I was struck by one of the comments from an electrician who had been in London 10 years, although he saw his future here in London, he didn’t feel he belonged here. It made me sad in a way, it made me think about what you need, to feel you belong, to feel at home. Is it family and friends? A permanent place to live? It was a shame that the portrait of George Iacobsescu, one of the most successful Romanian business men in the world, had no personal comment under his portrait. It was a shame it read more like a CV, I really wanted to know his first impressions of London when he came to live here in 1988.
It really is the right time to have an exhibition like this, with immigration in the news constantly, opinions seem so often set in stone before all the true facts are considered. It is important to listen to individual voices, to really see what it means to leave behind everything you know, everything you have, to reach for something different, sometimes something better and sadly sometimes settling for something worse. If I left my home and my family what would I take with me? What would remind me of the yearly traditions, what would cement those links so that however far they were stretched, they would still remain strong? Maybe a piece of pottery I made with my Mum, maybe my Dad’s wedding waistcoat, a blanket that all of my children have been swaddled in. Objects are never just objects, they are wrapped in our perceptions, they are triggers for memories, physical reactions and conversation. As I watch the guests tonight absorbed by colours and shapes, textures and images, I can feel all those things coming from them. It brings this exhibition to life for me.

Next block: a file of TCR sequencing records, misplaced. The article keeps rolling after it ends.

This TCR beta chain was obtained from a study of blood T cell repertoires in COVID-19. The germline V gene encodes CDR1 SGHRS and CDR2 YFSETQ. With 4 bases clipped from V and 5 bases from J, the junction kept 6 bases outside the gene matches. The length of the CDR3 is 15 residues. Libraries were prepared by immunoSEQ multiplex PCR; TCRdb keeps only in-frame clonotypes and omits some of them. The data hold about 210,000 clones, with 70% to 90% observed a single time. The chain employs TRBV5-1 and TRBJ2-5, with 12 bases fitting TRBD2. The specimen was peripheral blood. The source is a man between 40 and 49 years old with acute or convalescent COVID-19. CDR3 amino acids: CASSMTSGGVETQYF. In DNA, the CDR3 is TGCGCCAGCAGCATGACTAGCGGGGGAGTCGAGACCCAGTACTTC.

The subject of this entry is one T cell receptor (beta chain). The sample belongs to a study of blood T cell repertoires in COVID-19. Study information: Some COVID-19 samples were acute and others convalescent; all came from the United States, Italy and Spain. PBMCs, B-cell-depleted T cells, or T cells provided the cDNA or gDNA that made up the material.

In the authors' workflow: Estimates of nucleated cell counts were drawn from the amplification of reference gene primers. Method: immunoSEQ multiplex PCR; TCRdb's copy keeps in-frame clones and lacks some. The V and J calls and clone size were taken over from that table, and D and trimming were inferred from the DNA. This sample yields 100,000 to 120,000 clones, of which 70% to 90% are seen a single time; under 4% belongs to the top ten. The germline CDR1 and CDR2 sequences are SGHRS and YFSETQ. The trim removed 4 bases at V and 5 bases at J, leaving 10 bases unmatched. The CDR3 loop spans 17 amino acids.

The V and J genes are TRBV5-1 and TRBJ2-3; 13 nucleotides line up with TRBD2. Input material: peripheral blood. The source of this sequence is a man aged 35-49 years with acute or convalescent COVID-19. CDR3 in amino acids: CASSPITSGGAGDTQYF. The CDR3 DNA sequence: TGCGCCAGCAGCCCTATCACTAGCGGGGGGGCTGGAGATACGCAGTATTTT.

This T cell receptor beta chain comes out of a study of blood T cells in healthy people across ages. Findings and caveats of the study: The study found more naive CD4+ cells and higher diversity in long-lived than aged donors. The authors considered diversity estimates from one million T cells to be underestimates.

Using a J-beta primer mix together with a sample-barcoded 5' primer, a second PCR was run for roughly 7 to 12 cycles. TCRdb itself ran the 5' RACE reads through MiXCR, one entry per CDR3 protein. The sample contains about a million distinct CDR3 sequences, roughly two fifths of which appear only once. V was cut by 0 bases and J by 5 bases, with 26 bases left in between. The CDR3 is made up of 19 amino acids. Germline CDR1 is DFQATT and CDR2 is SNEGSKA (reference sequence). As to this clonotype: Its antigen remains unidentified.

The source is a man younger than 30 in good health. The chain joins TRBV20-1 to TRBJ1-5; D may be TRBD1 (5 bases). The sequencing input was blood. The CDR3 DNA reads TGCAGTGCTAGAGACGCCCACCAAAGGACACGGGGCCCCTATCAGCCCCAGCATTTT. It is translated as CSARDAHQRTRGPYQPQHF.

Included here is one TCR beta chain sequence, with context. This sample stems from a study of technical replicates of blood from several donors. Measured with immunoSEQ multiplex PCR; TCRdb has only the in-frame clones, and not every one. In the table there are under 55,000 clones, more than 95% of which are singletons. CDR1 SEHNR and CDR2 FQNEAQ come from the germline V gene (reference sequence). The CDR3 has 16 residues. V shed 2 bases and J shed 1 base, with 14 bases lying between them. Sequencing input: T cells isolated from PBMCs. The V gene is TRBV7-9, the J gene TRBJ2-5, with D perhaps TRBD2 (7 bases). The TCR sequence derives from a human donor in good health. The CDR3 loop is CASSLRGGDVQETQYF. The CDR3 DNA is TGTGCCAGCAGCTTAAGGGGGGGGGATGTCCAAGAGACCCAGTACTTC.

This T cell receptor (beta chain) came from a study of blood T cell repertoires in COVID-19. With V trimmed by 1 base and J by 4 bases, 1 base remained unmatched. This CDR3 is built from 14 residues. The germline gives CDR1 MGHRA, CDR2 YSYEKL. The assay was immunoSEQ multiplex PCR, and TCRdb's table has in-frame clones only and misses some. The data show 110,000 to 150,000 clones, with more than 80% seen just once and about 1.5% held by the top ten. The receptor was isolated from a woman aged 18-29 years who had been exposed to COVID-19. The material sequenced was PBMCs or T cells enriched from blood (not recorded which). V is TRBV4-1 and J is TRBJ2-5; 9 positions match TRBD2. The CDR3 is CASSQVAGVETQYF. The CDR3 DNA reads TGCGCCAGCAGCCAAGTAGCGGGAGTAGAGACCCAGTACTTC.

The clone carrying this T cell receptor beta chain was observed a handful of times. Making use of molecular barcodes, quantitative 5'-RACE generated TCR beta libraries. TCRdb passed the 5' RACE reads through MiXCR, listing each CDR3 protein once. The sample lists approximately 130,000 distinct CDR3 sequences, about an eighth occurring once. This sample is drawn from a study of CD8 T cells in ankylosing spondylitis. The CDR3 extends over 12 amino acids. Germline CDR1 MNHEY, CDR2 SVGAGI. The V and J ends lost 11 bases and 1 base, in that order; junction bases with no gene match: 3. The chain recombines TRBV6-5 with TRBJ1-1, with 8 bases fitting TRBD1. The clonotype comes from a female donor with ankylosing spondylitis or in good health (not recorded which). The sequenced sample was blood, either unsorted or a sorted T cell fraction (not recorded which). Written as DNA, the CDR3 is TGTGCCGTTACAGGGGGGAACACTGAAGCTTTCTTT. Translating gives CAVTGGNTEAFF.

In revisiting their Romanian collection, the Horniman have got in contact with the modern-day villages where many of the items have come from, they have talked to contemporary artists about the traditional techniques as well as underpinning the curation with academic study and scientific review. You feel there is much more to this exhibition than just objects and images, there is a stronger resonance to their display. The exhibition will run for a year, a long time, there have been outreach projects in particular with ‘Object in Focus’, taking hand decorated Romanina eggs to libraries in Lewisham.
I love the Horniman for telling these stories, for embracing different cultures, for learning about them and sharing that knowledge with us, for celebrating difference and promoting understanding. It feels in today’s world we need this more than ever. When you come to the Horniman, come to Revisiting Romania, see the objects, textiles and portraits, enjoy a collection that sits at the very heart of the Horniman Museum. Listen to those voices and be proud of a London that is open to all, however far you have travelled, for however long you stay. Be proud of a London that allows different traditions to flourish, because like this exhibition it brings colour, life and joy to all of our lives.
Revisiting Romania at the Horniman Museum is free and runs from 4th October 2014 to 6th September 2015 for more information please visit the website here